Ann Emerg Med. 1986 Sep; 15(9): 1030-5.
The role of endogenous peptides in the action of opioid analgesics.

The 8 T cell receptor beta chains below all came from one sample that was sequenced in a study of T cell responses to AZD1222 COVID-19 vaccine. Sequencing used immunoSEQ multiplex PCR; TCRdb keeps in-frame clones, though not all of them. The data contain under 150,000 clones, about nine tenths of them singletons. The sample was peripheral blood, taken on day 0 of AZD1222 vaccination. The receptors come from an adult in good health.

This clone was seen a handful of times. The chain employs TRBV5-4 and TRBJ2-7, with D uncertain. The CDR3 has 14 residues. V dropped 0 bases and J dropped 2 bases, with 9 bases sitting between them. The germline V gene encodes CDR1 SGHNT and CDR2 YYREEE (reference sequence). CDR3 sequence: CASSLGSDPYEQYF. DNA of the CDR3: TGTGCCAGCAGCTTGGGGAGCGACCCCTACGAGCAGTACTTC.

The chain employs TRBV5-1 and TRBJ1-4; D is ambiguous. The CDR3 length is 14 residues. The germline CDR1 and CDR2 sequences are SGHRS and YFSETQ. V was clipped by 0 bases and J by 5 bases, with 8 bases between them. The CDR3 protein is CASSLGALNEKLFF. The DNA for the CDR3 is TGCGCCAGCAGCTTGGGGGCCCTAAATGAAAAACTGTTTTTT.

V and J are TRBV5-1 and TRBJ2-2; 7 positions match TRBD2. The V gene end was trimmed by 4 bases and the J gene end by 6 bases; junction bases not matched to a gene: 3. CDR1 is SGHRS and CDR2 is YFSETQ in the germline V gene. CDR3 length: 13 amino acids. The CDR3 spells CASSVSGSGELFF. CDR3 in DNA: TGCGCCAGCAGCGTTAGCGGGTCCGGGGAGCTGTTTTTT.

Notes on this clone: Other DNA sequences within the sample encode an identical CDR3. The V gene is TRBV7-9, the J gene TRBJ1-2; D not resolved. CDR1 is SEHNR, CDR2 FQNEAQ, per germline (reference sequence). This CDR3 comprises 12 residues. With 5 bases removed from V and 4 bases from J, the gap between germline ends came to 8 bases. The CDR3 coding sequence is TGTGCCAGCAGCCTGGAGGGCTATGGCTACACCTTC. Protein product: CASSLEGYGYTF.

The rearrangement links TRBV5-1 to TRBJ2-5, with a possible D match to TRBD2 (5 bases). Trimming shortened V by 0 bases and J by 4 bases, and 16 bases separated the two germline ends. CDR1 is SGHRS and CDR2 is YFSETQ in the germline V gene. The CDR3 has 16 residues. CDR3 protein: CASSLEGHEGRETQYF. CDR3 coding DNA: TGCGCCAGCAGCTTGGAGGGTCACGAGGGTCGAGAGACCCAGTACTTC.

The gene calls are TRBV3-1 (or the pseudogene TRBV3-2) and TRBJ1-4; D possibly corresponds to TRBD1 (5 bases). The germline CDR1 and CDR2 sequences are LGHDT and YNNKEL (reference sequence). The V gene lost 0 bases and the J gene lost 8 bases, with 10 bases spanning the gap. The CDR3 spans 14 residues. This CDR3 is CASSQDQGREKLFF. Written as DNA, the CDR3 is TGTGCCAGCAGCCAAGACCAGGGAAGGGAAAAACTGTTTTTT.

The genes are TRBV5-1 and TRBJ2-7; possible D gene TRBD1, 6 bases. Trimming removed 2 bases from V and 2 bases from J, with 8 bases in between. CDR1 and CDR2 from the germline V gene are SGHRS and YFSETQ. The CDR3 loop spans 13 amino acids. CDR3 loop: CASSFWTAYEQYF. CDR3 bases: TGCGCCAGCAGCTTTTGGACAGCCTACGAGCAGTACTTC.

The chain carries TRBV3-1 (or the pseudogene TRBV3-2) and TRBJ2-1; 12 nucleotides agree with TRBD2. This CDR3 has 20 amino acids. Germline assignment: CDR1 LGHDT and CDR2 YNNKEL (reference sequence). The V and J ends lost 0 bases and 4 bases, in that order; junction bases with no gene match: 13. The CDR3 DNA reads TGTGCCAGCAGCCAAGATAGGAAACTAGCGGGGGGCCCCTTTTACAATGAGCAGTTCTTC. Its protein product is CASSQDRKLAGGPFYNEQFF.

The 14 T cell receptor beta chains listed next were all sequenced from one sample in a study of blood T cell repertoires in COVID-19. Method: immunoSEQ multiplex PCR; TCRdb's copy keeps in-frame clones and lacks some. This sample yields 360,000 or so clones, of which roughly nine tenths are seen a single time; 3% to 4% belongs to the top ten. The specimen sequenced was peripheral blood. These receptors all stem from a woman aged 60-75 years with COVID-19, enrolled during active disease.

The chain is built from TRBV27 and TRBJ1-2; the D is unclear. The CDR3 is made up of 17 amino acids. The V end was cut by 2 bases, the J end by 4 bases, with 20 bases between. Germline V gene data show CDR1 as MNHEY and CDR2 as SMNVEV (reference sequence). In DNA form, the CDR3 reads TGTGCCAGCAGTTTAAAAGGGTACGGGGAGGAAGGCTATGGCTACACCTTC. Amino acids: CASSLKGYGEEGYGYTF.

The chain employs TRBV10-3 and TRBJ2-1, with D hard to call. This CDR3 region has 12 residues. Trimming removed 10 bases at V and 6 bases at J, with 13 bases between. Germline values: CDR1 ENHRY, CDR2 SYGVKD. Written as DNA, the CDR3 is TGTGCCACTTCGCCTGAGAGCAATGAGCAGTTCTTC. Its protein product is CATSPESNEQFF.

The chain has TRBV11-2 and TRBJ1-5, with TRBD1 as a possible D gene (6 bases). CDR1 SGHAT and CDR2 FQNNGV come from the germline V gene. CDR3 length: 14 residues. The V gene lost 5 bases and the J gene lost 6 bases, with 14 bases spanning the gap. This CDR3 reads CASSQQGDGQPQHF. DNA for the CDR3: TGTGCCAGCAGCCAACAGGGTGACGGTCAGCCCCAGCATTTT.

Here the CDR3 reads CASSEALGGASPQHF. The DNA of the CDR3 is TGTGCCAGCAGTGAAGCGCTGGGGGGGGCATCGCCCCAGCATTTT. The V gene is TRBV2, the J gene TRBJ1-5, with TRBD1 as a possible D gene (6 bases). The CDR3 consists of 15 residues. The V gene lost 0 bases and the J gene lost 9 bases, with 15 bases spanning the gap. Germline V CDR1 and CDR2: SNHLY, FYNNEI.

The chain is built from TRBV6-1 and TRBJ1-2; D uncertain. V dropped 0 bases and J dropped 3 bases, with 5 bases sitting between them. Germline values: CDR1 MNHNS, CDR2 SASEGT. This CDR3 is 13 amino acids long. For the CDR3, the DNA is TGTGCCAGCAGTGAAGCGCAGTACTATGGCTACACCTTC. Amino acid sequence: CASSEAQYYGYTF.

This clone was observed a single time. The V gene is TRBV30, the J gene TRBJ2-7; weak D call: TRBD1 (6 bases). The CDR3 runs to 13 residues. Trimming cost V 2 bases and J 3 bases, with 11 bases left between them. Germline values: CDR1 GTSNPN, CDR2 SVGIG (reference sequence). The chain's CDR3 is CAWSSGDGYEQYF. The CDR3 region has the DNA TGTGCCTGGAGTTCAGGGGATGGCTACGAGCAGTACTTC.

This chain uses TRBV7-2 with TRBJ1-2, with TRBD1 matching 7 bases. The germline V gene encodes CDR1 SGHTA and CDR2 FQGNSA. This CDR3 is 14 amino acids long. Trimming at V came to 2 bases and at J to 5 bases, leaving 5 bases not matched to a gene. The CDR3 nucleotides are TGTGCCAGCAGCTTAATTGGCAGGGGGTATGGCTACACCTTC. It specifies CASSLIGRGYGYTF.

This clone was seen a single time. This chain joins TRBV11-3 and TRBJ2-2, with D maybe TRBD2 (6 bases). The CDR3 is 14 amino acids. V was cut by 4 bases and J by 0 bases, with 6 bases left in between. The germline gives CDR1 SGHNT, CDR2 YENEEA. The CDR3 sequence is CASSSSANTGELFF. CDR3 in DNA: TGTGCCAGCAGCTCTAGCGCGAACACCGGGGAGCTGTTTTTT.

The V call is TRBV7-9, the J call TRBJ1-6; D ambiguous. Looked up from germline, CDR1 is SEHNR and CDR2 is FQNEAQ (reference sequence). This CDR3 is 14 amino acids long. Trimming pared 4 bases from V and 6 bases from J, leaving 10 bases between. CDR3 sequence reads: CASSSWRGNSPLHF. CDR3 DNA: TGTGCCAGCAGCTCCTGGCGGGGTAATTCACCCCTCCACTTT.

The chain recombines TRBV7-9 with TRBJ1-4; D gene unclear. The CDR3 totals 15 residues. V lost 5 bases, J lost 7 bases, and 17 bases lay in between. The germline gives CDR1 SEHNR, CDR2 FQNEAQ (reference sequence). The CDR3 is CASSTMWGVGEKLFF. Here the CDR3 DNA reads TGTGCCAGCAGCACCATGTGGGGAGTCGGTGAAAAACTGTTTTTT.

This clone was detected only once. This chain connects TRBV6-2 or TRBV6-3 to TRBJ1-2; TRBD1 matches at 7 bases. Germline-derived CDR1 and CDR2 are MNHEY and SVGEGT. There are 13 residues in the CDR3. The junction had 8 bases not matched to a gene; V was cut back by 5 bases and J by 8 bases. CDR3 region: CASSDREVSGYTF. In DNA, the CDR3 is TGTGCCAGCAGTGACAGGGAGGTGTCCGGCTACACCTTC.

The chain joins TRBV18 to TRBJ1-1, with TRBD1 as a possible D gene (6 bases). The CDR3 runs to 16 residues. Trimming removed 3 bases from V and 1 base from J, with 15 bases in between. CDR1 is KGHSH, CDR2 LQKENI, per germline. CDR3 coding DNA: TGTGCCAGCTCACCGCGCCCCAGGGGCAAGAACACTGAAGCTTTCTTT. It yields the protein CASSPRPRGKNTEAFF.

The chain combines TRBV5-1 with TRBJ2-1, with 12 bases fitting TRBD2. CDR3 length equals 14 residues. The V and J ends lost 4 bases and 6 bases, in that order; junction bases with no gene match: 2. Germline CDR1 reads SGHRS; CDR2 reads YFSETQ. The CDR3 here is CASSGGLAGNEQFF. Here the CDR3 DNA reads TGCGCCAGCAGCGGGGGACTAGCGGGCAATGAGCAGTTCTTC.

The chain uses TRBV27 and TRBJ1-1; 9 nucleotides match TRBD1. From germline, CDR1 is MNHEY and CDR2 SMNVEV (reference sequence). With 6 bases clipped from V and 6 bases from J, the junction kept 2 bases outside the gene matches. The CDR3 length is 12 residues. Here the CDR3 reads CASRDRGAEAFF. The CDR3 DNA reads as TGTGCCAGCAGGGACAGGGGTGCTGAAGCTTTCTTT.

The observation that the narcotic antagonist naloxone could inhibit analgesia produced by electrical stimulation of the brain indicated the involvement of an endogenous chemical in the relief of pain. Multiple endogenous opioid peptides have been identified that have similar pharmacological properties to known narcotic analgesics. The biosynthesis, release, and degradation of opioid peptides have been studied in order to better understand how the manipulation of endogenous opioid systems can be used to produce or augment analgesia. The results of our studies reveal that various conditions and manipulations, such as electrical brain stimulation, acupuncture, stress, and the administration of opioid analgesics, can cause the release of endogenous opioid peptides and possibly endogenous nonpeptide substances. It has also been discovered that nonopioid peptides, such as cholecystokinin, calcitonin, and angiotensin II, can alter the action of opioid analgesics by antagonizing or potentiating their effects. An understanding of the role of endogenous peptides in endogenous opioid mechanisms is necessary for the development of new ways to treat pain and such other disorders as sleep apnea in children (sudden infant death syndrome), head injury, and opioid addiction that involve the activation or alteration of endogenous opioid systems.